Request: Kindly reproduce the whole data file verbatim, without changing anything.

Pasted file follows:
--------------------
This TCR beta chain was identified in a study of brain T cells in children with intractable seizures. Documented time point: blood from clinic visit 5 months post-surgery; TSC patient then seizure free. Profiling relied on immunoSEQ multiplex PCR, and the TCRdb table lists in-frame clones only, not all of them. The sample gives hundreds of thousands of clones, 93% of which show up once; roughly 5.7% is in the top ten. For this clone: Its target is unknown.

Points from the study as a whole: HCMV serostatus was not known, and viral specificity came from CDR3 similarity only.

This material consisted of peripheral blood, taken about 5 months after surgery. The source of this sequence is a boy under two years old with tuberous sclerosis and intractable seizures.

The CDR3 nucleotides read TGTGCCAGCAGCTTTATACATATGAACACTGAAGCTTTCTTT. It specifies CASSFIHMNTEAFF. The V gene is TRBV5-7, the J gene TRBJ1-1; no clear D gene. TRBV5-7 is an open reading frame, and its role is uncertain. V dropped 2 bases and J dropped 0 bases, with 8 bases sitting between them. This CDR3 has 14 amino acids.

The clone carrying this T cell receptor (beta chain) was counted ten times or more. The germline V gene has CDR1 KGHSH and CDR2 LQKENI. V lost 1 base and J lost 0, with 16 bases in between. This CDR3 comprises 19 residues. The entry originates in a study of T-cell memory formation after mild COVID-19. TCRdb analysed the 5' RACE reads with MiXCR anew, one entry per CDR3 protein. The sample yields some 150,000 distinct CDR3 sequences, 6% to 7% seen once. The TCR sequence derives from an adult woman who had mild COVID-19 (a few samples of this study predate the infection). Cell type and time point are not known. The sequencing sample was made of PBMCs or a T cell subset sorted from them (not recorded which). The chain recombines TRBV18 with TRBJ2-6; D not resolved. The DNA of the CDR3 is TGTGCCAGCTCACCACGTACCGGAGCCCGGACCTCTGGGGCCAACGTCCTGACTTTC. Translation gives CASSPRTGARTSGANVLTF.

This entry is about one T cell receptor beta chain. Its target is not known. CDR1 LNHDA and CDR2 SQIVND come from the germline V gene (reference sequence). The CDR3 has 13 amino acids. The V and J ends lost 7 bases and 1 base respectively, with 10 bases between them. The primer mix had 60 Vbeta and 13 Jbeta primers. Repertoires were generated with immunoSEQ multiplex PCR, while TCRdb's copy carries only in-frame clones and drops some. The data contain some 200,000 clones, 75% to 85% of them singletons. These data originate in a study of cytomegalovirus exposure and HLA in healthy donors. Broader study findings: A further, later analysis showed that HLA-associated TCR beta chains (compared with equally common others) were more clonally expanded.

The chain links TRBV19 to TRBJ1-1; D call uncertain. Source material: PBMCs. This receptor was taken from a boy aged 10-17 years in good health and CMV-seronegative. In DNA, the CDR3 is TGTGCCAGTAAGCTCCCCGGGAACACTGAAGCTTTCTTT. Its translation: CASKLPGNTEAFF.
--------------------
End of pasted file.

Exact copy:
This TCR beta chain was identified in a study of brain T cells in children with intractable seizures. Documented time point: blood from clinic visit 5 months post-surgery; TSC patient then seizure free. Profiling relied on immunoSEQ multiplex PCR, and the TCRdb table lists in-frame clones only, not all of them. The sample gives hundreds of thousands of clones, 93% of which show up once; roughly 5.7% is in the top ten. For this clone: Its target is unknown.

Points from the study as a whole: HCMV serostatus was not known, and viral specificity came from CDR3 similarity only.

This material consisted of peripheral blood, taken about 5 months after surgery. The source of this sequence is a boy under two years old with tuberous sclerosis and intractable seizures.

The CDR3 nucleotides read TGTGCCAGCAGCTTTATACATATGAACACTGAAGCTTTCTTT. It specifies CASSFIHMNTEAFF. The V gene is TRBV5-7, the J gene TRBJ1-1; no clear D gene. TRBV5-7 is an open reading frame, and its role is uncertain. V dropped 2 bases and J dropped 0 bases, with 8 bases sitting between them. This CDR3 has 14 amino acids.

The clone carrying this T cell receptor (beta chain) was counted ten times or more. The germline V gene has CDR1 KGHSH and CDR2 LQKENI. V lost 1 base and J lost 0, with 16 bases in between. This CDR3 comprises 19 residues. The entry originates in a study of T-cell memory formation after mild COVID-19. TCRdb analysed the 5' RACE reads with MiXCR anew, one entry per CDR3 protein. The sample yields some 150,000 distinct CDR3 sequences, 6% to 7% seen once. The TCR sequence derives from an adult woman who had mild COVID-19 (a few samples of this study predate the infection). Cell type and time point are not known. The sequencing sample was made of PBMCs or a T cell subset sorted from them (not recorded which). The chain recombines TRBV18 with TRBJ2-6; D not resolved. The DNA of the CDR3 is TGTGCCAGCTCACCACGTACCGGAGCCCGGACCTCTGGGGCCAACGTCCTGACTTTC. Translation gives CASSPRTGARTSGANVLTF.

This entry is about one T cell receptor beta chain. Its target is not known. CDR1 LNHDA and CDR2 SQIVND come from the germline V gene (reference sequence). The CDR3 has 13 amino acids. The V and J ends lost 7 bases and 1 base respectively, with 10 bases between them. The primer mix had 60 Vbeta and 13 Jbeta primers. Repertoires were generated with immunoSEQ multiplex PCR, while TCRdb's copy carries only in-frame clones and drops some. The data contain some 200,000 clones, 75% to 85% of them singletons. These data originate in a study of cytomegalovirus exposure and HLA in healthy donors. Broader study findings: A further, later analysis showed that HLA-associated TCR beta chains (compared with equally common others) were more clonally expanded.

The chain links TRBV19 to TRBJ1-1; D call uncertain. Source material: PBMCs. This receptor was taken from a boy aged 10-17 years in good health and CMV-seronegative. In DNA, the CDR3 is TGTGCCAGTAAGCTCCCCGGGAACACTGAAGCTTTCTTT. Its translation: CASKLPGNTEAFF.